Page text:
“I’m young and I’m pissed off.”
What a wonderful quotation, spoken by a student I saw recently. I was captured immediately by how much it conveyed, both cognitively and emotionally, in such few words.
The student was discussing their passion for politics and ambitions of being an agent of social change. After struggling for a few minutes to find a way to describe their career and life story’s theme, they summarized in six words several meetings’ worth of exploration succinctly and with such an elegantly contradictory combination of brusque and eloquence, that I knew it was only a matter of time before it inspired a blog post.
“Young and pissed off” communicates a certain set of underlying values and motivations. It suggests that there is a strong dissatisfaction with the way things are and an unyielding sense of responsibility to do something about it. It gives meaning and purpose to their story. And make no mistake – we’re all living out our own career and life stories.
One of my favourite things about my job is that I get to help people tell their stories. The best part about that is, even though they’re telling their story to me, they’re usually discovering new ways of telling their story to themselves. I can’t tell you how many times I’ve heard a student say, “you know, I hadn’t thought about that in forever!” when they are reflecting on some time in their past, usually with the help of a timeline.
That moment of nostalgia, and sometimes epiphany, is great enough on its own. However, nine times out of ten, something about that memory fits into a pattern that they’ve identified about their life that has never been associated with that memory before. The act of re-examining elements of a story, within the context of a process that is really all about identifying possible future directions, allows us to merge together different versions of ourselves – future visions of self, present iterations of self, and seemingly infinite past selves.
I know that sounds a bit weird, so let me dwell on that point for a moment. First we have to acknowledge that “self” is a fluid, evolving construct – it changes over time, it changes according to how we look at it, it changes according to our surrounding environment. In a word, it depends. Just think of the differences in how you’ve thought of yourself between when you were 8 and when you were 16, or the difference in how you think of yourself when you’re at home messing around with friends or at your work/classroom. We wear different social masks depending on the life role we’re playing (Jung and many others called these personas).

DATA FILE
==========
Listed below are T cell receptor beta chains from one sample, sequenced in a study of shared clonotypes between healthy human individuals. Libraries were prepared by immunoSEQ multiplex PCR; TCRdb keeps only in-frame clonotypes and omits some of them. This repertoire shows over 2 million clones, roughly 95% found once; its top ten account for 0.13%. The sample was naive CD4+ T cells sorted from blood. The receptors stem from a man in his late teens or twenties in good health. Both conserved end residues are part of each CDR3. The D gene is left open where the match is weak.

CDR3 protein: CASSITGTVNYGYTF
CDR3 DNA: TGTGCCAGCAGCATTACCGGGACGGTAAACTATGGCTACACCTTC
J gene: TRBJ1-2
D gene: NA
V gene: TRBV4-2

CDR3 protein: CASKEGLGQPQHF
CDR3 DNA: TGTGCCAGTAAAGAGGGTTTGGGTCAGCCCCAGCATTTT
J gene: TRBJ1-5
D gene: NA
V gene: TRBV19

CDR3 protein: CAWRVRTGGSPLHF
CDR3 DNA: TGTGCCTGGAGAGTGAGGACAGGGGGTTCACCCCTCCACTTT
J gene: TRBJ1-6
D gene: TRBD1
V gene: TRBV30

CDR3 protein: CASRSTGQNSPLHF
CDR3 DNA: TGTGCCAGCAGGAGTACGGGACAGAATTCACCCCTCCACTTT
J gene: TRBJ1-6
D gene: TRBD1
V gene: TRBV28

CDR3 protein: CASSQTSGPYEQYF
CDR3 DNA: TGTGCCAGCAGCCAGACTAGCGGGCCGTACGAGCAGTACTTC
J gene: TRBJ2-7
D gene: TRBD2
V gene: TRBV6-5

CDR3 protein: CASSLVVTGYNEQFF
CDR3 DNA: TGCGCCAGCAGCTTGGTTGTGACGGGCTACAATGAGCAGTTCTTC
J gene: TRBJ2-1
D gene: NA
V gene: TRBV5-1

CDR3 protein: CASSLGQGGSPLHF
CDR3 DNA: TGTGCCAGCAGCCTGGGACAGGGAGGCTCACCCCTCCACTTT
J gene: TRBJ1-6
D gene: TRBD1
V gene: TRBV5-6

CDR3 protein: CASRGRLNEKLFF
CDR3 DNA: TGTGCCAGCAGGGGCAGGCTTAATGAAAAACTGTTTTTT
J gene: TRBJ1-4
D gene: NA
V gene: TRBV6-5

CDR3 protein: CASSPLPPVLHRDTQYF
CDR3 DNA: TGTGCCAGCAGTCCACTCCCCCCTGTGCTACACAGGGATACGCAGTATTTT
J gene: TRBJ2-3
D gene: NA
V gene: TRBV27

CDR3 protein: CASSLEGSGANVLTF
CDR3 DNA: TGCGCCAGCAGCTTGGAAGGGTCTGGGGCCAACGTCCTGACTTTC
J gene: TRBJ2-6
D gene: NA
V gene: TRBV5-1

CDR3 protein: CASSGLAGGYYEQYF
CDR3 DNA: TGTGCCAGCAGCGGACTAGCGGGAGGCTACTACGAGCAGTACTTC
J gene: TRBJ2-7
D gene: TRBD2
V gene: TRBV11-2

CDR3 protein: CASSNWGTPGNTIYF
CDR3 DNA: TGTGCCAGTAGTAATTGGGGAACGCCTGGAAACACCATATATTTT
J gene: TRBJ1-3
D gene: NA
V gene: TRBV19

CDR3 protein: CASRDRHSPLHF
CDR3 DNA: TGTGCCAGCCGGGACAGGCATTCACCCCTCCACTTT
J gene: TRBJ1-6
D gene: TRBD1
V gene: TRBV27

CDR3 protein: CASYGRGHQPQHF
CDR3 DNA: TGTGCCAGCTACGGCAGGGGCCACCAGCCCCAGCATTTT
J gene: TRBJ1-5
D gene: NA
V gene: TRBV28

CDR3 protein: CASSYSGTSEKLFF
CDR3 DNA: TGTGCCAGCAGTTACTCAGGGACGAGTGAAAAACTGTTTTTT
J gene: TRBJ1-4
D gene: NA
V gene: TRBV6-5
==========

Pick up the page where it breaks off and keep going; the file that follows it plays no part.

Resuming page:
Another way selves change is in relation to others. Our interactions with others are constantly affecting our self-concept. Additionally, our perspectives are all fundamentally unique – it is impossible to see something purely through someone else’s mind. As such, how we define the world around us is utterly dependent. There is no absolute truth, because truth itself is dependent on the viewpoints of those involved. Physicists have even observed this on the sub-atomic level, in that the act of observing small enough particles changes the way they behave.
Fancy theoretical types may recognize the phrase “dialectical constructivism.” In essence, it roughly means what I stated in the above two paragraphs.
Now, we’ve acknowledged that selves are not concrete. This means that our stories – the ones we tell ourselves about ourselves – are open to re-authoring. All of these different selves are sort of floating around the ether, and we recognize different elements of them at different times, depending on the perspective we take during the moment of reflection. This is why we may look at a story from our childhood – one that we’ve thought about many times before – and recognize something about it that we never saw before when reflecting on it with the help of someone else asking questions about it.
For one person, being young and pissed off was a meaningful summarization of that process. They were able to see the threads of this pattern, as well as many others, as a result of reflecting on and re-authoring stories from their life. What’s even better is that they can take that information and move forward with the knowledge that they can take meaningful, inspired, and intentional actions that fit in with this narrative in order to move forward in their career and life.
And that’s just the icing on the cake, isn’t it?
*Cross-posted at the Career Services Informer.